Update: Jetman announced via e-mail he was canceling his Grand Canyon flight today. He provided no details, but promised further updates. We'll let you know what's happening when we do.

Original report: The Swiss daredevil who calls himself Jetman (his real name is Yves Rossy) plans to fly over the Grand Canyon today in his signature jet-powered wing suit. Rossy has been trying to organize the stunt for two years, and he's finally gotten all the appropriate permits and everything in order--the FAA has given the go-ahead. His plan is to drop from a helicopter, fire up the jet engines on his wing suit, fly for about 10 to 13 minutes, then parachute to earth. 

Today's flight is a triumph not only of engineering and disposable income, but of dealing with bureacracy. The FAA is a big, complicated organization that has to issue permits for people to operate aircraft in the United States, and the Grand Canyon is operated by another big, complicated organization called the National Parks Service, which issues permits for people to hike and raft in it. Some folks wait for 10 years or more for that kind of permission.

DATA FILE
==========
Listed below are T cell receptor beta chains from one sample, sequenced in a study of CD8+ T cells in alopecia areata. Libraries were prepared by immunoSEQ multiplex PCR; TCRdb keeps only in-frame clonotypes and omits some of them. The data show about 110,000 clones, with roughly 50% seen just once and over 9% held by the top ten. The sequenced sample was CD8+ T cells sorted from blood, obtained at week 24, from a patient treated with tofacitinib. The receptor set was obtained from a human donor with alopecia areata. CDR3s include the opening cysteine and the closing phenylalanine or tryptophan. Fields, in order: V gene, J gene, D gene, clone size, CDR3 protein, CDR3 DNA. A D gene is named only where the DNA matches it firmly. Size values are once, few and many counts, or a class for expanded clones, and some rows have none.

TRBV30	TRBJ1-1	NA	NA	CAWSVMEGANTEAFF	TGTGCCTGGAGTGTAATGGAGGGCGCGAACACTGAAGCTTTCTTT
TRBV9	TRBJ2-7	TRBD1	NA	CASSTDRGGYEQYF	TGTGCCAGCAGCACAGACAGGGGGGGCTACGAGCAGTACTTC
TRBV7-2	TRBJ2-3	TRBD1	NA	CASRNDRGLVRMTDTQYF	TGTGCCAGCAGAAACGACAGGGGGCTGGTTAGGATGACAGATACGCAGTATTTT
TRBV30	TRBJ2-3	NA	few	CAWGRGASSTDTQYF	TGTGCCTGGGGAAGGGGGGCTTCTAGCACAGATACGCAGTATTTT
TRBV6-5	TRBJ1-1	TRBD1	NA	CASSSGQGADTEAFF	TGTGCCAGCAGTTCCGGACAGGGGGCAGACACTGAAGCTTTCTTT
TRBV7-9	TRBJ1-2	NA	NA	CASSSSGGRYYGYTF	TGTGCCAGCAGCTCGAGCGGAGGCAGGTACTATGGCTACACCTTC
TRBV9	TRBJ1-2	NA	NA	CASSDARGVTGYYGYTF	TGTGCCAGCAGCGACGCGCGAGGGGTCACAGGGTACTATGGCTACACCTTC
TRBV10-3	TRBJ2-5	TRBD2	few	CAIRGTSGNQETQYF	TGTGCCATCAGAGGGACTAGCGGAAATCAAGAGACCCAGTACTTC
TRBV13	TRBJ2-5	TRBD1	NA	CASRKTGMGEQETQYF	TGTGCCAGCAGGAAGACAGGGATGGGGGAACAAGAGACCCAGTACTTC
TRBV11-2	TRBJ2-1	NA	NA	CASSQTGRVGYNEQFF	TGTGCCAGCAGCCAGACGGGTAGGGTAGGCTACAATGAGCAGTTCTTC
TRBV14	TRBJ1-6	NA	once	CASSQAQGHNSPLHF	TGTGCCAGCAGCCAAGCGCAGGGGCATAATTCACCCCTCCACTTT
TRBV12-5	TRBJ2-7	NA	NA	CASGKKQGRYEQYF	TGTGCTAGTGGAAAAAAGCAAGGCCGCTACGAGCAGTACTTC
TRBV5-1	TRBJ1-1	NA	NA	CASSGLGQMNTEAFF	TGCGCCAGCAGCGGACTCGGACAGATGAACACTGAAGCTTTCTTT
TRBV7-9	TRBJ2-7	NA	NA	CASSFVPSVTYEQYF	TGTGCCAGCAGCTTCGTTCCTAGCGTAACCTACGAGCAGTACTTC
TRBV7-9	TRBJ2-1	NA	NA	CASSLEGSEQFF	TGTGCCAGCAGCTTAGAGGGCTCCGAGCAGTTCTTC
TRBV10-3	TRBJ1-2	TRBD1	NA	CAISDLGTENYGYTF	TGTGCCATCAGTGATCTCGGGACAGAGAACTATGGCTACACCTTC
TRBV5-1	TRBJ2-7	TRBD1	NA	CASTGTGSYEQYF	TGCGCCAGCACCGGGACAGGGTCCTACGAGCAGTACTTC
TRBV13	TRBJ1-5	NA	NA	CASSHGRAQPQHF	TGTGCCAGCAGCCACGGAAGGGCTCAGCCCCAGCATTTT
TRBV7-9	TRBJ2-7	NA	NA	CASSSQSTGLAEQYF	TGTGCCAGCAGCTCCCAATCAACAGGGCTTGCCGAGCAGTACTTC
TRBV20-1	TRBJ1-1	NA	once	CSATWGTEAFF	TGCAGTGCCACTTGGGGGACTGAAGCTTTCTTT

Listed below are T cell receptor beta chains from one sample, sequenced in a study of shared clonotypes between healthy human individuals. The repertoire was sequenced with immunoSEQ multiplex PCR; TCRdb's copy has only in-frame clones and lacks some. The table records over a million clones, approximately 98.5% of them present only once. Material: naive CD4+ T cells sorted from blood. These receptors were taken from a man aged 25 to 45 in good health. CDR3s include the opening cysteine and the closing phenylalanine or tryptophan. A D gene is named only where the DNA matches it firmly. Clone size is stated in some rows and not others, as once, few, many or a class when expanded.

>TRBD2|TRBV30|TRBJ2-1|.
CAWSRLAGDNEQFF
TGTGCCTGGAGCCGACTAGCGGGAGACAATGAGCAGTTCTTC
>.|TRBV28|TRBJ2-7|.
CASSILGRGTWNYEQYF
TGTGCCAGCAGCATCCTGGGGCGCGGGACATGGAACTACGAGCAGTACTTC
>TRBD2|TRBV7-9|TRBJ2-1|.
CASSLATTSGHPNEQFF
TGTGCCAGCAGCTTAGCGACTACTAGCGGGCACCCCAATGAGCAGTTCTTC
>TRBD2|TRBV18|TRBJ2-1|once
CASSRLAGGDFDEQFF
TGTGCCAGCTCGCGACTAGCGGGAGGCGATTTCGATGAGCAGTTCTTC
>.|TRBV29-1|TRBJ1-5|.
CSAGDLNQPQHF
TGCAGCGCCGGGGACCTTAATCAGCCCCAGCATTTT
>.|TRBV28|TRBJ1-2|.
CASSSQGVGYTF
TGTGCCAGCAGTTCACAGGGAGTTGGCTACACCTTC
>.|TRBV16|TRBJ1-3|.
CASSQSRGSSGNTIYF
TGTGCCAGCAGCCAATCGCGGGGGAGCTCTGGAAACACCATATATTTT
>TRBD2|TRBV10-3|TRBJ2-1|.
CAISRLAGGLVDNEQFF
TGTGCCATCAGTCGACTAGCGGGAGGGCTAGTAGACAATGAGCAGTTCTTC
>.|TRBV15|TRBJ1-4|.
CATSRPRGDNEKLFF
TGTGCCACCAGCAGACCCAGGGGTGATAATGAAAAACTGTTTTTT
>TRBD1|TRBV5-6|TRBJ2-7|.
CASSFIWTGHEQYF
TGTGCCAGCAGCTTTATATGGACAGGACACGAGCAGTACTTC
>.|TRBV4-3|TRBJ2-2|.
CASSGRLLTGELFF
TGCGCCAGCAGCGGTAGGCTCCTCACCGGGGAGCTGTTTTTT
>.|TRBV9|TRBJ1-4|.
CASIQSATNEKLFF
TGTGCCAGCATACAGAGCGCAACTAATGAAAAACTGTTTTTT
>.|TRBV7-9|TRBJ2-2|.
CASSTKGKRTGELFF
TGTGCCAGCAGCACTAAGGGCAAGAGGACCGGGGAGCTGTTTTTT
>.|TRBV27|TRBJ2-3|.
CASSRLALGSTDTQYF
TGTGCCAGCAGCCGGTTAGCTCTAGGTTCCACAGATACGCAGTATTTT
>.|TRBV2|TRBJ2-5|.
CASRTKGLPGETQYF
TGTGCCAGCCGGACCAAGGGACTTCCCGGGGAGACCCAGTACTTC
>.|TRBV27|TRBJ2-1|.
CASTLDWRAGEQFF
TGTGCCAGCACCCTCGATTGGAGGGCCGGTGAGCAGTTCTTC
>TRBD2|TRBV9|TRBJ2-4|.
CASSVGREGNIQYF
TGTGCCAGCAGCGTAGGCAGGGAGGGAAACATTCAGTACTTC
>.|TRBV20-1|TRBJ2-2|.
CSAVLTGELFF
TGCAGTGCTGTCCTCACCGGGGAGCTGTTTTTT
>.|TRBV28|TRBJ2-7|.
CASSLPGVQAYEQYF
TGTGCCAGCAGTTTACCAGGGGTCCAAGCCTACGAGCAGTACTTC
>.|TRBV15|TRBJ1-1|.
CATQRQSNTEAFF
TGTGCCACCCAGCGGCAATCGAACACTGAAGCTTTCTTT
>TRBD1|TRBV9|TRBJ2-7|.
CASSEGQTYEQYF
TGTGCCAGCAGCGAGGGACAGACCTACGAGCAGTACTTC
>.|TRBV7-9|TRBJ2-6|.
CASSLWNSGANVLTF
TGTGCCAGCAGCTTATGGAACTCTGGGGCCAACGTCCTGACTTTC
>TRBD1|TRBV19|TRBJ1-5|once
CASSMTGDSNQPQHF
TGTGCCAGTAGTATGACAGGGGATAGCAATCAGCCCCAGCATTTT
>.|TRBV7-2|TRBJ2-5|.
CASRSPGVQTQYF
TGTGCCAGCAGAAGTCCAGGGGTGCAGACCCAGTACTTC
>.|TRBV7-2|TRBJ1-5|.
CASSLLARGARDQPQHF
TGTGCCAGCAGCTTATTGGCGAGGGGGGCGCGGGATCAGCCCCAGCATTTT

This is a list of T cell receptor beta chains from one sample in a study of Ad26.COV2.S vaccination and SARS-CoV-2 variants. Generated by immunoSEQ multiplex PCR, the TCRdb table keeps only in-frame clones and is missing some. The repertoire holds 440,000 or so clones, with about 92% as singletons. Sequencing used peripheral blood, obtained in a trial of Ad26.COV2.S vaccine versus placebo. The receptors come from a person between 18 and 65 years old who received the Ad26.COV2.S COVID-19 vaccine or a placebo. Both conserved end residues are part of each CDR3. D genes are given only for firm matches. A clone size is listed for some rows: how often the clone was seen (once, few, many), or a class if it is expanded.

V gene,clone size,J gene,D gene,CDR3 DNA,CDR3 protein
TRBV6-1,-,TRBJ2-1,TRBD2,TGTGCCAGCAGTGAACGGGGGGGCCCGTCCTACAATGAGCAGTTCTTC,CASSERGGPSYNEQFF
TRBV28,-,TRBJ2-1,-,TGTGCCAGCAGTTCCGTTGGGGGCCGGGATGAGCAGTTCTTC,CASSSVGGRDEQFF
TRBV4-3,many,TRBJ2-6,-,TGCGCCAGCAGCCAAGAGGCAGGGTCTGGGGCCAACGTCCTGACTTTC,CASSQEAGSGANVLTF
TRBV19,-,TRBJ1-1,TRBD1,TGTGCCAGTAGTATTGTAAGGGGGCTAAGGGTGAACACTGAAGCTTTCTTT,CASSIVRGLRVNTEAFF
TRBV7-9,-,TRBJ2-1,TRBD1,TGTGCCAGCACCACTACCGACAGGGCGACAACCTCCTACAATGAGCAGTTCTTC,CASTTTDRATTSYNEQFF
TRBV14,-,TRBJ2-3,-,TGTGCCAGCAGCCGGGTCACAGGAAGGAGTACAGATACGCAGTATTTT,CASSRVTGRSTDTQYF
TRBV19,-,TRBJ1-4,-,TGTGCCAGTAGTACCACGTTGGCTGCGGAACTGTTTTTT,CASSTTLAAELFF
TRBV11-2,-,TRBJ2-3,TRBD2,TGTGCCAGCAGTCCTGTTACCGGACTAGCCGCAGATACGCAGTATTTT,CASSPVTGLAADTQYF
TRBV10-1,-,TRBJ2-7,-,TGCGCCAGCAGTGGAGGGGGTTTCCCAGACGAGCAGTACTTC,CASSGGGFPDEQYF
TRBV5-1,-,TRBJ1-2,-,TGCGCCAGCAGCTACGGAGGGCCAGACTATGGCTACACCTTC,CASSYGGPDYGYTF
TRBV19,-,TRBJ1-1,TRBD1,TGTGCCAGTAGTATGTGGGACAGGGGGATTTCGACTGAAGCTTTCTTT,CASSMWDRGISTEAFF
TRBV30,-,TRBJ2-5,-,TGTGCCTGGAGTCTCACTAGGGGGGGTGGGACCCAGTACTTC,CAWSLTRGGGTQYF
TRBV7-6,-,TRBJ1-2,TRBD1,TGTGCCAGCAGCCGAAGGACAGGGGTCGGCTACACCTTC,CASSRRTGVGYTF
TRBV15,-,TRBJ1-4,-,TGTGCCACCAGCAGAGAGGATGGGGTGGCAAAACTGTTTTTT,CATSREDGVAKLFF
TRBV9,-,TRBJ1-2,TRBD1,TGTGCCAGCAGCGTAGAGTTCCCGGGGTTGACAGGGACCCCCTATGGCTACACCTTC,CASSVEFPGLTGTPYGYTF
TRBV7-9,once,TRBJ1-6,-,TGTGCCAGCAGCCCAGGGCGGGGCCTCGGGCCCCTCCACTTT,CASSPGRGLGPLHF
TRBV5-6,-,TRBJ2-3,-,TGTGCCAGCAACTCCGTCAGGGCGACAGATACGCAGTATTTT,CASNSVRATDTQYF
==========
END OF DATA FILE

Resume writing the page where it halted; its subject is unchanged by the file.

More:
According to the Las Vegas Review Journal, Rossy's approach to bureacracy was almost criminal in its simplicity: He didn't ask for permission to fly. The agency ended up sending him a letter last week outlining the requirements for the kind of flight he had planned, only after they heard about it in the news. 

Rossy got permission to operate out of the Hualapai Indian Reservation, over whose land he'll be flying (that circumvents the Park Service), and he apparently thought that covered the airspace too, but it doesn't. He had to come up with a registration, airworthiness certificate (for an experimental aircraft, no less), pilot's license, and parachute. Inspectors were still looking over his craft last night, the Review Journal reports, and gave him the green light this morning.

Here's video of Rossy performing loops over Switzerland. Check back here for footage of today's flight.